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The cost of the lease itself may be favorable, which is why it was appealing to the Rays & MLB at the time. The issue now is the length of the lease and its binding/exclusivity status. Playing anywhere else will be very difficult from a legal standpoint, which is why failing to take advantage of the 4-year window that was granted to find a better option was such a blunder. As pointed out, the Rays were greedy and wanted to get away with carrying as little of the freight as possible when it came to financing a new stadium, and it bit them on the ass.
 

Red(s)HawksFan

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I really don't understand how MLB ended up in this situation. The Trop was opened in 1990 and the team wasn't awarded until 1995. Everyone had to know it was a lousy stadium and a lousy location at the time, no? From afar and in retrospect, it sure seems like MLB had all the leverage and St. Pete none; how does that result in such an unfavorable lease for the team?
Wasn't the dome originally built to lure an existing team? I seem to recall the White Sox were threatening to move out of Chicago to get the new Comiskey built, and Tampa/St Pete was involved. Probably a couple other teams were able to leverage the existence of a stadium in a new market to get new parks for themselves (I mean, everyone seemed to get new parks in 90s/early 00s). I think MLB gave Tampa Bay the franchise at least in part as a reward for being a leveraging tool for existing teams.

There was also probably something to the park already being built. Previous expansion teams typically shared space with football teams instead of or before their own home parks were built (Marlins, Rockies, Mariners, Blue Jays, etc). Some others played in subpar temporary digs (Expos, Padres, Mets, Pilots/Brewers, etc) until a more modern stadium was built for them. Both 1998 franchises were moving into their own modern stadiums on day one. I assume that's why Tampa/St Pete beat out DC, at least.
 

John Marzano Olympic Hero

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Wasn't the dome originally built to lure an existing team? I seem to recall the White Sox were threatening to move out of Chicago to get the new Comiskey built, and Tampa/St Pete was involved. Probably a couple other teams were able to leverage the existence of a stadium in a new market to get new parks for themselves (I mean, everyone seemed to get new parks in 90s/early 00s). I think MLB gave Tampa Bay the franchise at least in part as a reward for being a leveraging tool for existing teams.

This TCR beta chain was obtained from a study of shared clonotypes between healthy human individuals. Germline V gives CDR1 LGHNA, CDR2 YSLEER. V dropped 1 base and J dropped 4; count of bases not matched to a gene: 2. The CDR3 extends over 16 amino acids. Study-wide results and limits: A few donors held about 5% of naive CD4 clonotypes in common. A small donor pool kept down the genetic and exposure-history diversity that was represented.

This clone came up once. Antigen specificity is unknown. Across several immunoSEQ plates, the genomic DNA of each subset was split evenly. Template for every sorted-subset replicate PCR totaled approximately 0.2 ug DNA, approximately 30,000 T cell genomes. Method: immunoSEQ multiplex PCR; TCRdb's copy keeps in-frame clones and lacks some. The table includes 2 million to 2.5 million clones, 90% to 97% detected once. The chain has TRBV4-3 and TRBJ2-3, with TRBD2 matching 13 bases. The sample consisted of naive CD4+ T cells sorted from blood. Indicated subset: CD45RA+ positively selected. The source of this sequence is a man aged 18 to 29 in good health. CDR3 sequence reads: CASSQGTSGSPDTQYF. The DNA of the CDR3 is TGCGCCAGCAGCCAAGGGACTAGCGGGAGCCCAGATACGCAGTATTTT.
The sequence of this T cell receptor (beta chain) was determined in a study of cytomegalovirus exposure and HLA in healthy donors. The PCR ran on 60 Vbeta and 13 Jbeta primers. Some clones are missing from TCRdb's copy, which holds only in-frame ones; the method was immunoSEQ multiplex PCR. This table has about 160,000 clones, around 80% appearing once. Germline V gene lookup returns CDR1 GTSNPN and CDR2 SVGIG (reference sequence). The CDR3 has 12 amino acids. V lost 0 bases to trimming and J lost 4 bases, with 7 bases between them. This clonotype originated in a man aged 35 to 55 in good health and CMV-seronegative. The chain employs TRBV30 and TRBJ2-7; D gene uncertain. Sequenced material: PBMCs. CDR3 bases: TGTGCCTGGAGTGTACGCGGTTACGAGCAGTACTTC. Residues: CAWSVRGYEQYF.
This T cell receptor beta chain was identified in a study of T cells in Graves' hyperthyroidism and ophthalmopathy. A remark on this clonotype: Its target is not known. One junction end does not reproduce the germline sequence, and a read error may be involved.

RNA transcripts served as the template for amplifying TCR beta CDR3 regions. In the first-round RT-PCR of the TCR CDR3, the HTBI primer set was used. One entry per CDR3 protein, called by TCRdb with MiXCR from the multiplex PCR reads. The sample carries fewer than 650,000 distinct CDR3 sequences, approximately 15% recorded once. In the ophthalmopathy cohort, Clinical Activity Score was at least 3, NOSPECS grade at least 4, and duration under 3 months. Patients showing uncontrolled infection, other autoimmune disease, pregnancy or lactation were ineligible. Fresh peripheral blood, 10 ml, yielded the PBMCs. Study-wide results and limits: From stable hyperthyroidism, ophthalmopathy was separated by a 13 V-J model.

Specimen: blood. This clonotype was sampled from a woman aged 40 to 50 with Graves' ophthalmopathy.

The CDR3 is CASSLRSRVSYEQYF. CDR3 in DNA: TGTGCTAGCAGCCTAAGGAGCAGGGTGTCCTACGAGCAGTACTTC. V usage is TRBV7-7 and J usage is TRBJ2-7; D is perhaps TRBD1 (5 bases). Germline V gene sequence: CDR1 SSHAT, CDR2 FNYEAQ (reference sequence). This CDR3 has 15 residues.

Both the White Sox and Giants were supposed to move there at one point. The Giants were also destined to go to Toronto and Denver too, FWIW.
 

genoasalami

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This is a woeful misunderstanding of the situation. The City of St. Pete gave the Rays a large window (approx. 4 years) to negotiate a stadium plan with Hillsborough County (i.e. City of Tampa). Last year, there was a solid push by the County Commission and some business leaders and there was a framework in place to make it all work. The Rays were going to get a perfectly-located parcel of land near Downtown Tampa near the water. The Rays came up with a stadium proposal with a cost of approx. $1B and offered to pay about 1/5 or 1/4 of that. The County correctly laughed in Sternberg's face and told him to get lost.

The Rays have an awful stadium, but the real problem is its location. Downtown St. Pete is surrounded by water on 3 sides, there is no public transit in this area, and it is not near the epicenter of the populated areas. Sternberg is merely looking for his best investment (getting public dollars for a stadium he can privately own or at least bilk) and he's virtue signaling everyone and everything in sight to draw attention away from this.

Tampa is a good sports market in a rapidly growing and increasingly urban city. The Bolts are a tremendous product/experience and tickets are legitimately hard to come by. Every summer Bucs fans delude themselves into thinking a 9-7/10-6 playoff-bound season is on the horizon. The Bucs have fun and healthy (attendance-wise) rivalries with the Saints and Panthers. As others have said, the Rays get good TV support.

Honestly, I would think that SoSH would be more sympathetic to this situation considering it's a pretty good example of a local gov't and the people here standing up to a dipshit owner just looking for the best $$.
This is a pretty solid take ....through all of the noise, Stu, like most owners, want's local/state government to foot the vast majority of the bill. Tampa/Hillsborough can get creative to raise some of the $$$, but there just isn't a legit funding source that is going to come up with the $600 million + that it will take from the public side to get a deal done. Pinellas/St. Pete probably has more funding flexibility, but why would you build a stadium in the same bad geographical location? My gut tells me they work a buyout of the lease and head elsewhere. Despite talking about a new stadium for as long as I can remember, there is little sense of urgency from ownership to get a deal done. To be honest, it's a story most locals are tired of and maybe that is what the Rays want??
 

Zososoxfan